A Phenomenology of Forgery: Or, Lies and the Lying Liars Who Tell Them
Solomon Zeitlin (d. 1976), who edited this journal from 1940 to 1976, was a colorful and complex figure. A great scholar and a mad one, he nursed an Ahab-sized obsession with the idea that the Dead Sea Scrolls—and several other early Jewish texts—were forgeries, and he devoted dozens of articles to proving their perfidy.
The scholarly notes section of the fall issue of JQR () features two essays that in their way hearken back to this hermeneutic of radical suspicion, though with their own sort of self-awareness and relationship to the question of authenticity.
The first begins with a “fake” and recategorizes it. In Matan Orian’s “,” Orian revisits a letter reproduced in 1 Maccabees from Seleucid king Demetrius I Soter to the “nation of the Jews” (152 B.C.E.). In the letter Demetrius deploys a host of privileges and material enticements to convince the Hasmoneans to side with him against a rival claimant, Alexander Balas. Though Demetrius's own general Bacchides had led the battle that killed Judah Maccabee some years earlier, this letter has what Orian calls an aura of “desperation” about it. The concessions he promises are too generous, and the tone so groveling that scholars for years have decried the letter as a well-executed fake. Orian takes another view, and reads the piece as a clever act of mimicry intended to be read with a wink; it is a document meant to shame a weak king on his way out of power. We should, thus, not assess the letter on a binary of authenticity, but as a satire.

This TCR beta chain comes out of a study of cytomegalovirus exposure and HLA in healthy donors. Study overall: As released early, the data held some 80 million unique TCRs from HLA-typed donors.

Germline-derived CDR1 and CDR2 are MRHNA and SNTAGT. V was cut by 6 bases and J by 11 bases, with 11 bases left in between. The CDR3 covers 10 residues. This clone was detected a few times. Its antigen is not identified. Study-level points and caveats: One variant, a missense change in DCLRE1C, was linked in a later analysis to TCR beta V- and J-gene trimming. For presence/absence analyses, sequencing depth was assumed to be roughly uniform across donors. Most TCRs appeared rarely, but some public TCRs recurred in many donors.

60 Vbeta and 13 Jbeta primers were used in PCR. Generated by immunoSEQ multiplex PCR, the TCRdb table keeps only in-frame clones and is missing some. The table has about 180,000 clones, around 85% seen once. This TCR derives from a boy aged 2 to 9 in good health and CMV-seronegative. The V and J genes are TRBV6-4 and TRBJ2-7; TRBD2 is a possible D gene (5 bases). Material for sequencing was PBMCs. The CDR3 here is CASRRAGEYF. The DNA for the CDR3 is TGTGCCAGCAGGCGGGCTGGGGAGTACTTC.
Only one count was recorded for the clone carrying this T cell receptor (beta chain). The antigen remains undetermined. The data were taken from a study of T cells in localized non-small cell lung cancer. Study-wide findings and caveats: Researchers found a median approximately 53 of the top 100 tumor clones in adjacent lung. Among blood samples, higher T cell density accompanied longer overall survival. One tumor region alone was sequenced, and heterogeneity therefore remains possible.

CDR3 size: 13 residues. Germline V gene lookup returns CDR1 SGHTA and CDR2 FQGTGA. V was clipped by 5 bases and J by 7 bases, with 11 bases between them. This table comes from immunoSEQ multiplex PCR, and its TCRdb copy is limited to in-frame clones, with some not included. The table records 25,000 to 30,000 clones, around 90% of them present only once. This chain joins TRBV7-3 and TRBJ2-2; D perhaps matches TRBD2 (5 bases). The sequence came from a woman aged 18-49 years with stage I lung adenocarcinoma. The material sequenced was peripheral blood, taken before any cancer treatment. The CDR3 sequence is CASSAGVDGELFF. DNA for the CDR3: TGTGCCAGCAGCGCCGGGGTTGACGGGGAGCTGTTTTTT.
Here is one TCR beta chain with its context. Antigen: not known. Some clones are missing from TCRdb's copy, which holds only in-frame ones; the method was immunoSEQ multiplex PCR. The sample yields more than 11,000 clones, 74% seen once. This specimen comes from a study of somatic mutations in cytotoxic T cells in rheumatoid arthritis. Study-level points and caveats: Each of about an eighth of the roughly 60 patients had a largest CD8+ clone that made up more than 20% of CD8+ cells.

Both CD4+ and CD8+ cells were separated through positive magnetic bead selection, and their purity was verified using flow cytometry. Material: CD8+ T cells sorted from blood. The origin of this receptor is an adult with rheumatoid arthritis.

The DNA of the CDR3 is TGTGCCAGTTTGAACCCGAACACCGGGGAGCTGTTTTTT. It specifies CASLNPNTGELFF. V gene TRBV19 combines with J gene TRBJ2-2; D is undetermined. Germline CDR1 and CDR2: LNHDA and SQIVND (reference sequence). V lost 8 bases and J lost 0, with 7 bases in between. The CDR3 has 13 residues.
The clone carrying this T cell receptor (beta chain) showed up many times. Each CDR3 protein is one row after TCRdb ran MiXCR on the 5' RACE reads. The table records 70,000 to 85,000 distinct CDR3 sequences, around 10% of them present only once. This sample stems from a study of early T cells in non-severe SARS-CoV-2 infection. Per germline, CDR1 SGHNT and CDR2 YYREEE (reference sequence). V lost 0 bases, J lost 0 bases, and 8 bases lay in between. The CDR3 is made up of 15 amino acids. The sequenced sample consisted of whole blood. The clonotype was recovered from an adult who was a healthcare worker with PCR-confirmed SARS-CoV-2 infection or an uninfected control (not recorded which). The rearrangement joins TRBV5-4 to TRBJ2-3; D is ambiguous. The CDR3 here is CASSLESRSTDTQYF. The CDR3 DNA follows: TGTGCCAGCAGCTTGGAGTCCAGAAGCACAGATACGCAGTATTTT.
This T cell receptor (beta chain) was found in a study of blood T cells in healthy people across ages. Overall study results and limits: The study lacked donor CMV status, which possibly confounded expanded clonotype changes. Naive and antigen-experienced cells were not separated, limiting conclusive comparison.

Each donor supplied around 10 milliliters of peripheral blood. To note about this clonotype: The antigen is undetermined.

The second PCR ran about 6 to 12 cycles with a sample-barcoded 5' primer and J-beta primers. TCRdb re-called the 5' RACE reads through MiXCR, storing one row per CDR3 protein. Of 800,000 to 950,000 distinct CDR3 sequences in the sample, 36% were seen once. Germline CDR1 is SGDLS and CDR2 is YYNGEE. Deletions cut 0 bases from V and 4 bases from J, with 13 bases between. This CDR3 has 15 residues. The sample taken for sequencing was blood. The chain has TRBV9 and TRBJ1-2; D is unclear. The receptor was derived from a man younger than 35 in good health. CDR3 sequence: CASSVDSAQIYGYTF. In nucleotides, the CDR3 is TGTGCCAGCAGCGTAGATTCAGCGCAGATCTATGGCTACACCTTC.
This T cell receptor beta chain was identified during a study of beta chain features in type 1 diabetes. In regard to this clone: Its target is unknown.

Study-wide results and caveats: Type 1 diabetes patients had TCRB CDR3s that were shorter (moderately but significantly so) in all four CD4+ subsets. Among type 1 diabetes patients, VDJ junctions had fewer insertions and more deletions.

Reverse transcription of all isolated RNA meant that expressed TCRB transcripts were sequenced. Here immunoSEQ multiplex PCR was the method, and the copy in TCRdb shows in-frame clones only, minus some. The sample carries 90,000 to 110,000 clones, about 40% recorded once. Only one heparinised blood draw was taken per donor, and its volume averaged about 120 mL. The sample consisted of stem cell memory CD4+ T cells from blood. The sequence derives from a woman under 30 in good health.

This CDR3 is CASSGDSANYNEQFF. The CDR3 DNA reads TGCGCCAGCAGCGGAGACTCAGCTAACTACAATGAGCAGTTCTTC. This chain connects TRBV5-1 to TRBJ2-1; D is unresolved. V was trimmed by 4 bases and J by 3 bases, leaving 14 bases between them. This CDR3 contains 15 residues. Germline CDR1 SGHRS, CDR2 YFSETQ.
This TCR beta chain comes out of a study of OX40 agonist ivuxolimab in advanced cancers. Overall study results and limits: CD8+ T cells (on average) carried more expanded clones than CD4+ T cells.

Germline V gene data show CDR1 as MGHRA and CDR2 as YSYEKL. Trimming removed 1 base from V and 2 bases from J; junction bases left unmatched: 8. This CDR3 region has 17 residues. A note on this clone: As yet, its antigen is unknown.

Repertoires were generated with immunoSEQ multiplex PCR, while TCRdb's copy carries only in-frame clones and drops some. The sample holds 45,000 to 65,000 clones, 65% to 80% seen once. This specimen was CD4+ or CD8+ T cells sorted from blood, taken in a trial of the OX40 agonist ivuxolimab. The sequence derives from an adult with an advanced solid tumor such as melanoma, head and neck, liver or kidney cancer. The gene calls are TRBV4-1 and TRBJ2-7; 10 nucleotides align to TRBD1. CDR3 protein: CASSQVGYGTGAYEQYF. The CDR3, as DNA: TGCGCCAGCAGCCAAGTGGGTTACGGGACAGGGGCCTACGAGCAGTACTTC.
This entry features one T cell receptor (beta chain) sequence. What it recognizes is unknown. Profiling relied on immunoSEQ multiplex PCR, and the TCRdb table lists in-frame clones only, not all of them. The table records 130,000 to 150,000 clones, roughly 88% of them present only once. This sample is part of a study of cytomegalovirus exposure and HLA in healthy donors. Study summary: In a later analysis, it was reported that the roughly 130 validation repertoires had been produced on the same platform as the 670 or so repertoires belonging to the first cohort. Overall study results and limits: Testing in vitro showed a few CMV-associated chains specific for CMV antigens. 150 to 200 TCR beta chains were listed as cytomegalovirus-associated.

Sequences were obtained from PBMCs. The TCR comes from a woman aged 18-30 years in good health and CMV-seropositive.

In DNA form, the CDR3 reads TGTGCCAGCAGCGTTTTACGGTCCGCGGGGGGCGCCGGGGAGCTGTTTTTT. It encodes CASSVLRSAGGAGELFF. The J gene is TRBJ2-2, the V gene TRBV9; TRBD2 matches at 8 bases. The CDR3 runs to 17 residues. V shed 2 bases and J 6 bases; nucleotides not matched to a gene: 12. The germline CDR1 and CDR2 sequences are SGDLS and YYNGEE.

The fortuitous irony for the scholar, if we follow Orian, is that in order to compose such an effective mock letter its author must have been deeply familiar with the actual protocols and phraseology of real Seleucid correspondence. In short, his generic reclassification allows Orian to give a more historically nuanced and precise picture not only of royal correspondence and its rhetorical potential, but of the existence of and use of archives in Judea, the sophistication and confidence of Hasmonean chroniclers, and much more.
In “,” Jonathan Klawans pours his accumulated dissatisfaction with the current political climate, the dishonesty scandalizing the antiquities markets, and the blind eye of curators, onto the theological special pleading that has long accompanied the literary pseudepigraph. Why do ancient Jewish and Christian pseudepigraphic works—works written in someone else’s name—such as the pseudo-Pauline letters, Daniel, and Aristeas (among many more) get a pass? Should they not be treated as forgeries, and if so shouldn’t the idea of deceit, with its moral opprobrium, be part of our exegetical apparatus when we approach them?
Klawans notes, wonderfully, that when read closely, many of these texts reveal their own theory of the lie, and these ought to be taken seriously as we analyze their duplicitous provenance. Some ancient authors of pseudepigraphical works come out strongly against falsehoods of all kinds (Epistle of Enoch), others muse on the clever high-wire lies that serve the good of the Jews (Aristeas). Yet others (both ancient and modern) remove faith from the calculus of evidence altogether, rendering truth and falsity misapplied, as in the case of readers who assert that if an ancient author fully believed that, say, Enoch or Daniel was speaking though them, then their texts were something different from “forgeries.”
We are in a political moment where evidence seems to cry Cassandra-like into the whirlwind of assertion from both sides of the political spectrum. Yet healthy suspicion can itself devolve into paranoia, which causes its own sort of imperviousness to the evidence. Care, curiosity, preparation, and fresh eyes are the best we can hope to bring to the sources. These essays start from the problem of the falsehood—impugnable and static—and inch us toward the ongoing process of the truth. We may chuckle at Zeitlin’s rantings (such as , and , or ), but well-informed doubt is as vital in the public sphere as in scholarship.